What you are about to read below may contain aesthetically pleasing language, appealing images and unusual facts.
The following post is destined to female readers only and this is a make-up reserved area. Use make-up responsibly for the purpose of awe-inspiring look. Any similarities to existing products are not coincidental and the post is not a figment of the imagination.
After this unorthodox introduction, I am going to delve into make-up trends as well as provide some interesting facts about make-up dating back to the ancient civilizations.
Beauty and Make-up Heritage
Make-up is probably one of the most exciting inventions for us, ladies, so long as our appearance is concerned. Implicitly, this body-related technique has a purely representational function, or in other terms we use make-up to enhance and embellish ourselves and as a result be more attractive to other people. The first impression that we make is through our appearance, and make-up is there for a reason. Beauty treatments have been around for over 2000 years and Ancient Greeks, Romans and Egyptians among others had their little secrets. For instance, in Ancient Greece one could easily identify the social status of a woman – if she wore little and discreet make-up she would belong to the aristocracy and the noble society, conversely, heavy make-up, perhaps grotesque to a certain extent, was associated with prostitution. If you have a further interest in the matter you can check out the role and the image of hetaerae, educated and sophisticated courtesans. What we inherited from the Greeks is the look that boasts pale face, darkened eyes and eyebrows and carmine cheeks and lips.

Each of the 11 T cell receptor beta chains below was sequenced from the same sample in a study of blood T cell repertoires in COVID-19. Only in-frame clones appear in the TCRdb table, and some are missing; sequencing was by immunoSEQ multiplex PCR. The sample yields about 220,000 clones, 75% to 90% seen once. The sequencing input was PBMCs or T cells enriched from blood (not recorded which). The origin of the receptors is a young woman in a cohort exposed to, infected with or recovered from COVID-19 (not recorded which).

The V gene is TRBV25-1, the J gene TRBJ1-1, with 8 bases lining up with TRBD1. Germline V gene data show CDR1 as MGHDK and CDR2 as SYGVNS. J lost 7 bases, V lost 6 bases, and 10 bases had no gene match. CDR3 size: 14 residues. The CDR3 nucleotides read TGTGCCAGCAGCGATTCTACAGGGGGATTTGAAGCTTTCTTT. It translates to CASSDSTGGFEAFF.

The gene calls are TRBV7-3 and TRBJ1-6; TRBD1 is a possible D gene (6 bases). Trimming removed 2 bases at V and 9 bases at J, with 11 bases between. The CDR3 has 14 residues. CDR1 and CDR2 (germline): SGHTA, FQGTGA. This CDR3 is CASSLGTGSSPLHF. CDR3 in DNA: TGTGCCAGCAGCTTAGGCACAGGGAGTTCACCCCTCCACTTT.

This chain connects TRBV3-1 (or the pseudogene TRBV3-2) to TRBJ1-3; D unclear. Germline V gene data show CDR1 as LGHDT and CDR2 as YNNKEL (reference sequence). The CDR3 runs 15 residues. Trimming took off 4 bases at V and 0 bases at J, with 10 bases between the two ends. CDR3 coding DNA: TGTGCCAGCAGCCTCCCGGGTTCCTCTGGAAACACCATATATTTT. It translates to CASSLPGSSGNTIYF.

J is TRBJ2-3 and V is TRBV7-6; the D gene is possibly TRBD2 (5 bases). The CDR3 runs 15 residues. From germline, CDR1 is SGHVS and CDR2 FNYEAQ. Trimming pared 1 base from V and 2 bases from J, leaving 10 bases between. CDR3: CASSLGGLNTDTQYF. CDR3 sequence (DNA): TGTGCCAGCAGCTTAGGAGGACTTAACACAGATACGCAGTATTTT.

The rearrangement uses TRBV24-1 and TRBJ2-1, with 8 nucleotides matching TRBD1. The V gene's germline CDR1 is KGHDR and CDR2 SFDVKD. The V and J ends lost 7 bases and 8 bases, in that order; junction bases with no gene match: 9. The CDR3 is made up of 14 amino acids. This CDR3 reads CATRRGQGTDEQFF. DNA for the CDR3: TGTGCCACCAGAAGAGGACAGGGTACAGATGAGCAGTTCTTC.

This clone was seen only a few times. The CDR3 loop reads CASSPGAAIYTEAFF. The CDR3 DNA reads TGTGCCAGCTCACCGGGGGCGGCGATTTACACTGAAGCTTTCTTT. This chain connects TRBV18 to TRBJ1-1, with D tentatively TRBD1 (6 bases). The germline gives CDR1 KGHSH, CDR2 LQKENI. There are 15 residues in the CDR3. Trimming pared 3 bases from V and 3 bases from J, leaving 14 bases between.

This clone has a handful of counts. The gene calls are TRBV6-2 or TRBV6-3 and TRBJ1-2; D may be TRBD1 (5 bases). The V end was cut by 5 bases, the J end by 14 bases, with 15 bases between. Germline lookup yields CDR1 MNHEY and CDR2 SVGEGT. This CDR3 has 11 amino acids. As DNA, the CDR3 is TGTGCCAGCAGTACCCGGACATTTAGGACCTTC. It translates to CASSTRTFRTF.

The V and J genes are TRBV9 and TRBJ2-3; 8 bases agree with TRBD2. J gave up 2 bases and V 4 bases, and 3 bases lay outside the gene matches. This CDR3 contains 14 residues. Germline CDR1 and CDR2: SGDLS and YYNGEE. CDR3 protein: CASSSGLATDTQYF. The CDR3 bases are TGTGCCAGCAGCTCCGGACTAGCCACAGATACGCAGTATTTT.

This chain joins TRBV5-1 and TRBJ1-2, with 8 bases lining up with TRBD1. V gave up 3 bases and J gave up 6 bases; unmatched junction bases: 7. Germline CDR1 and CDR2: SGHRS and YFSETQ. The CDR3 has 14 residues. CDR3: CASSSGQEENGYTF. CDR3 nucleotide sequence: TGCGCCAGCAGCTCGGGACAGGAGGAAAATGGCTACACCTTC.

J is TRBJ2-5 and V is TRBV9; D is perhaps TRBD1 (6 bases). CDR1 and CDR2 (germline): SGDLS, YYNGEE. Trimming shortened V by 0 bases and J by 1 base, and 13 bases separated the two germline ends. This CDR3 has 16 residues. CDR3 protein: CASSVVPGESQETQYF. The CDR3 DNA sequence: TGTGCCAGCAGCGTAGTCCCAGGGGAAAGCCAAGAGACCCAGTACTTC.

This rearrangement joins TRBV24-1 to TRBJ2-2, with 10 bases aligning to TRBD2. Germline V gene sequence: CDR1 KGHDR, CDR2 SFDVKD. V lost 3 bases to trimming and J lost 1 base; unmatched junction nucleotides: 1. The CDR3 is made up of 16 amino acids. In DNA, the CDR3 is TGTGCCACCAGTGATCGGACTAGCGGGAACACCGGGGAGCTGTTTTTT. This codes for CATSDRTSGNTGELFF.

The Egyptians gave as the well-known khol and henna. What would be the today’s magnetic attraction of expressive eyes without the khol? Evidence suggests that Egyptians used khol to create the almond-shaped falcon eye of the god Horus. According to the popular beliefs at the time, the eye of Horus was believed to have magical and protective powers, hence the strong, symbolic presence of meticulously khol-lined eyes in Egyptian culture. What is interesting to note that beside its aesthetic function, the khol had medical benefits too – it protected the eyes from ocular infections and strengthened the immune system. The it colours in Egyptian eye make-up were known to be black, malachite green and purple. Reds were, just like in Ancient Greece, used for nails and lips.
Our beauty heritage is also shaped by the use of cosmetics in Ancient Rome. Eye make-up played once again a major role in the overall appearance. However, an important breakthrough was made by the Ancient Romans – body hygiene had become an important aspect of the Roman lifestyle. There were 3 types of Roman baths – cold, warm and hot, the frigidarium, the tepidarium and the caldarium respectively, and they served various functions – from keeping a respectable hygiene to catching up on the latest news and socialising.
“Sooner or later, everything old is new again.”
Stephen King, The Colorado Kid
Bearing in mind the ancient beauty techniques and tricks, let’s have a look at what is currently trending in the make-up industry for this season.